Change puts friendships, people, loyalties to test

I am not the same person I was yesterday, and I don’t mean that metaphorically. Monday, I was feeling a bit under the weather, while on Tuesday I felt maybe a tad better. But that still has left me with unhappy reactions to illness. I changed.

For as long as I can remember, I have been hearing about this concept called “change.” For some reason, the more people try to explain it, the more I feel they shouldn’t. Why does it need an explanation or a rationalization of some kind?

I wasn’t the only one who changed within the last 24 hours – you have, too, and so did the rest of the world.

All we hear about change is that it is difficult and inevitable. We hear it’s necessary; it’s what keeps us going, what keeps us relevant. But we also hear it’s bad, sudden and of course, unknown.

We never take time to actually examine what all these words mean, and yet, we still find it acceptable to approach an old friend or acquaintance and tell them they’ve changed.

I have been on the receiving end of that line several times, and not once have I taken it offensively. In fact, my first reaction to that seemingly harsh comment is, “And why haven’t you?”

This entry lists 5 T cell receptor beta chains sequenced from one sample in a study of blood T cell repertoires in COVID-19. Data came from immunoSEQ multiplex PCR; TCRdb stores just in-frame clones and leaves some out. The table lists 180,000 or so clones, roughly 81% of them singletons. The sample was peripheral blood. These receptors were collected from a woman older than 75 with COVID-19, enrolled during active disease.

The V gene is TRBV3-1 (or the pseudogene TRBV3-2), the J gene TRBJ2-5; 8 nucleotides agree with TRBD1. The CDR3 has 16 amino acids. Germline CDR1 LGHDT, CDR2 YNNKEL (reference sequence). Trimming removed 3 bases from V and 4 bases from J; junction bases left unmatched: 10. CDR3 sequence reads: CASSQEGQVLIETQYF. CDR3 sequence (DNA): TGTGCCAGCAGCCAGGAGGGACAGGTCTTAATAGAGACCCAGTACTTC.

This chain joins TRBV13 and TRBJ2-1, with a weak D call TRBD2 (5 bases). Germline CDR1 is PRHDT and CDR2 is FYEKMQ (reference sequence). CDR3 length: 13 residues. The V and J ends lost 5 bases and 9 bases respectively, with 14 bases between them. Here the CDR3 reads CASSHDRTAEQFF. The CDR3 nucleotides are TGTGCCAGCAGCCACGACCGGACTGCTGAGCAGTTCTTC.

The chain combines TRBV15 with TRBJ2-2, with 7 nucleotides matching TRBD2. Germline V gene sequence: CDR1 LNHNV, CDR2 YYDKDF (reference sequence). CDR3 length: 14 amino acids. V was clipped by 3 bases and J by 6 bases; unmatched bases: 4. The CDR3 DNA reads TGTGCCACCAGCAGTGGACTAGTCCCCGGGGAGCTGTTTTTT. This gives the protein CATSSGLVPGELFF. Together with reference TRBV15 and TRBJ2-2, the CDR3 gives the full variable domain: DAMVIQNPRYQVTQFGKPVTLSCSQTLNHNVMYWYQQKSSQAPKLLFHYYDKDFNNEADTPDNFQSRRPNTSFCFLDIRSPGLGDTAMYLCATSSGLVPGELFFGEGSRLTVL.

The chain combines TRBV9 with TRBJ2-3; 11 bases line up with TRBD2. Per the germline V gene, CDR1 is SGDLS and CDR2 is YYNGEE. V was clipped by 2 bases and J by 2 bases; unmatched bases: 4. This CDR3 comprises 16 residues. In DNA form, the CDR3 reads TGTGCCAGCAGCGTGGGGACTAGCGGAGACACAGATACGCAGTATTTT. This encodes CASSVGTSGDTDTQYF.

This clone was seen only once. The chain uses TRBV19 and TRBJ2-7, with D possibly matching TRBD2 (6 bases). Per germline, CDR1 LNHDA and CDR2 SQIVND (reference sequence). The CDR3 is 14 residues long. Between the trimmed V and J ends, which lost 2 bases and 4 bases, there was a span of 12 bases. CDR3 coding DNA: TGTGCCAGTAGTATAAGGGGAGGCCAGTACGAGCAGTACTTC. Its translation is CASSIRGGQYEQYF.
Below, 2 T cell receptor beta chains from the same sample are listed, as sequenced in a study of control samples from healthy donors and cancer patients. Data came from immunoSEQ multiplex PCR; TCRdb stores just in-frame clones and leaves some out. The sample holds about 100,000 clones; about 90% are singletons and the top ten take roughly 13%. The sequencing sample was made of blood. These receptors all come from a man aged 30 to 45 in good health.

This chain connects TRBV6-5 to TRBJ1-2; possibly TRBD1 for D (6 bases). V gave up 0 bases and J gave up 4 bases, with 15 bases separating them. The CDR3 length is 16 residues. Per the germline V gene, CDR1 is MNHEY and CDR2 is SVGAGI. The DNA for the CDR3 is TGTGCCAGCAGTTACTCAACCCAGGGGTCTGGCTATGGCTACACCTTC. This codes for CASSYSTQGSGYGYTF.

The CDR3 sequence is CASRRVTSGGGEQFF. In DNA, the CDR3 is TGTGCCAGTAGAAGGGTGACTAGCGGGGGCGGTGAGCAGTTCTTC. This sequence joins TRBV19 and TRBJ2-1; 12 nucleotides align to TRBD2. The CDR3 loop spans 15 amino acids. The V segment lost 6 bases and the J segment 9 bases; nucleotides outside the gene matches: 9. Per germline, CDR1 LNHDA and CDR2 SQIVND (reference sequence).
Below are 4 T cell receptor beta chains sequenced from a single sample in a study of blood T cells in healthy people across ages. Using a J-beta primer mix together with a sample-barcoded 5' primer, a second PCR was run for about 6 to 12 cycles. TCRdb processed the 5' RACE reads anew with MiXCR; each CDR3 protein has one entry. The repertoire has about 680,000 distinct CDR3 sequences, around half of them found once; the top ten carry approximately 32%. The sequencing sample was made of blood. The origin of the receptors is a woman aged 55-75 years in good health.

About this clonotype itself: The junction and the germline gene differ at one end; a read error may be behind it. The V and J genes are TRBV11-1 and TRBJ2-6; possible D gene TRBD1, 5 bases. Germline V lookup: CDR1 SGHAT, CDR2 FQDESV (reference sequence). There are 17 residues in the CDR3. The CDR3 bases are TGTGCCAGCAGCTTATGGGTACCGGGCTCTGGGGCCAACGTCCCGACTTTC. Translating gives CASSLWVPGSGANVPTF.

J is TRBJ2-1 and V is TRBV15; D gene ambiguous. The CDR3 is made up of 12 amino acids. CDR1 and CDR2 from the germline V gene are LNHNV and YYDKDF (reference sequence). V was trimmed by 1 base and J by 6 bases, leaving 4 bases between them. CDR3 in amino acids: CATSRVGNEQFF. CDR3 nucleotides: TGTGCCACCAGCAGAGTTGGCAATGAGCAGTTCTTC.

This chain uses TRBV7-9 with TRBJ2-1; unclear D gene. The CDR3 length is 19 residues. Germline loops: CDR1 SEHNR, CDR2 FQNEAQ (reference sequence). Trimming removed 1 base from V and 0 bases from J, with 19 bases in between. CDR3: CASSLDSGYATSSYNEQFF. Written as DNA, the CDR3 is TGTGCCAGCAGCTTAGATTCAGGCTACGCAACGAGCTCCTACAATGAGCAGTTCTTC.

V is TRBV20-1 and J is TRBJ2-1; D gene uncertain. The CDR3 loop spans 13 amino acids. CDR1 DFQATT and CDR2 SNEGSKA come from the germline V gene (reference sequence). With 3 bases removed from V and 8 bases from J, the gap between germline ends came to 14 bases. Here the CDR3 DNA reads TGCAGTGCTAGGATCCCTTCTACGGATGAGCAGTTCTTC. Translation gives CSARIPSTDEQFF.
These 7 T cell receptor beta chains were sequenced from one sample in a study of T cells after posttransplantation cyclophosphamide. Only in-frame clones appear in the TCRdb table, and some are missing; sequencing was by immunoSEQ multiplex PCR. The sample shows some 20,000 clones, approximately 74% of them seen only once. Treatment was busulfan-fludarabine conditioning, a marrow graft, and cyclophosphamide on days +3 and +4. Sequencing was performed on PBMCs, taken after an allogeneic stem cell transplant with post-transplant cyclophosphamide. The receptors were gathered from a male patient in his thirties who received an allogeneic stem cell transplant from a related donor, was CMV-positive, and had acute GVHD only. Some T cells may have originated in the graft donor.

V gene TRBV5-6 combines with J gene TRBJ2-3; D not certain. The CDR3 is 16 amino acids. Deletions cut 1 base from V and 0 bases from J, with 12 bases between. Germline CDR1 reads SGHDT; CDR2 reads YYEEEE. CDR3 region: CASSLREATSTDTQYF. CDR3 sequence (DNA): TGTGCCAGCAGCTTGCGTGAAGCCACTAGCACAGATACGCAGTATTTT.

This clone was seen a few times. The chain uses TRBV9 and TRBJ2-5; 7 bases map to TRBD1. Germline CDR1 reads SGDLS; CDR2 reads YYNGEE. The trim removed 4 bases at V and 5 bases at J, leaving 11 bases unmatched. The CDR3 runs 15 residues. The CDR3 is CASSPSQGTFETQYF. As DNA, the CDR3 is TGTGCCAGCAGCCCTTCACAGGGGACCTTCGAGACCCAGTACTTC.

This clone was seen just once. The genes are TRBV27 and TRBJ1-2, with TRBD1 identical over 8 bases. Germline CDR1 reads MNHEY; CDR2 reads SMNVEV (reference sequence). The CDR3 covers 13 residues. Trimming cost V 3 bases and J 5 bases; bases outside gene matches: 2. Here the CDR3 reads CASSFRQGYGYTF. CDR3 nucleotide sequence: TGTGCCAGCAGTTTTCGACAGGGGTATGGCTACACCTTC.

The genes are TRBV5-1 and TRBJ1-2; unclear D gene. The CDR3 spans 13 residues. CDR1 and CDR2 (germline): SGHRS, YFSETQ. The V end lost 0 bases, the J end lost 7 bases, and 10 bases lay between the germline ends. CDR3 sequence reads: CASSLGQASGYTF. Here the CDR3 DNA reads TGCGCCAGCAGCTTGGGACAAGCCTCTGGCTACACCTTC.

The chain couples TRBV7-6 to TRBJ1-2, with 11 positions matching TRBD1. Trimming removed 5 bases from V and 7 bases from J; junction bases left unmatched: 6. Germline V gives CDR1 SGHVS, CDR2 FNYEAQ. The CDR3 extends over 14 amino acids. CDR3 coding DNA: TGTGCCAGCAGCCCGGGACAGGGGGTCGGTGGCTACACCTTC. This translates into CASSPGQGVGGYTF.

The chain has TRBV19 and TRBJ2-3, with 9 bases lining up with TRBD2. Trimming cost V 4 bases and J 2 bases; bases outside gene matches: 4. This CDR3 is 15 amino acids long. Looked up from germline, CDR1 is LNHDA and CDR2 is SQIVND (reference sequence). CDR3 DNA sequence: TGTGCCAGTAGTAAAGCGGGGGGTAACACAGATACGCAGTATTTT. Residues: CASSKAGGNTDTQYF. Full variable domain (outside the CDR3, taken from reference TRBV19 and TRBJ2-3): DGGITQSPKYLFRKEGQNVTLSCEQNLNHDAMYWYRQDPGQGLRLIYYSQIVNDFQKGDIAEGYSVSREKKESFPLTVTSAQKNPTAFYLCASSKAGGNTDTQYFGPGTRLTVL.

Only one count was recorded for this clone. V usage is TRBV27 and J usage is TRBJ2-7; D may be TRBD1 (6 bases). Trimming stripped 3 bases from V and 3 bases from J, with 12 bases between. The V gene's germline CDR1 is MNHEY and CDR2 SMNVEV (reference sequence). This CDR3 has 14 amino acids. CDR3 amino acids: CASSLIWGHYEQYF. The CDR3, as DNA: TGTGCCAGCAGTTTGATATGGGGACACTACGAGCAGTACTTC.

Everything else has.

I just read that change is one of the top reasons why relationships end. People drift apart for many reasons, and I think “change” is just one big cloud people hide under whenever they’re asked why they went their own ways.

I for one believe change is a good thing – and can only be a good thing. In fact, if I find myself stuck in a static relationship – one that entails having the same discussions, doing the same things, or just simply feeling the same way – I know that it won’t last.

The person I was nine years ago, is not the same person I am today. And if I am about to end a relationship with someone, it’s most likely not because they have changed – but because they haven’t.

I know it probably sounds like I am for people changing each other, but I am not. I am only for people trying to change themselves, and only themselves.

You may have enjoyed talking about Pokemon cards more than a decade ago, but – and I know some may still object – the topic is obsolete by now.

What I am trying to say is, the sign of a good friendship is its ability to withstand change, and engage in it accordingly. If a relationship fall apart, it’s not because people changed, but because people most likely haven’t.

I know from experience how hard it is to keep a relationship – any kind of relationship  – afloat when the parties involved suddenly realize they have become submerged in their own separate worlds. But the fact remains that it’s everyone responsibility to accommodate the change that took place, not just sit there and watch it happen.

 

HIBA ALMASRI

almasr[email protected]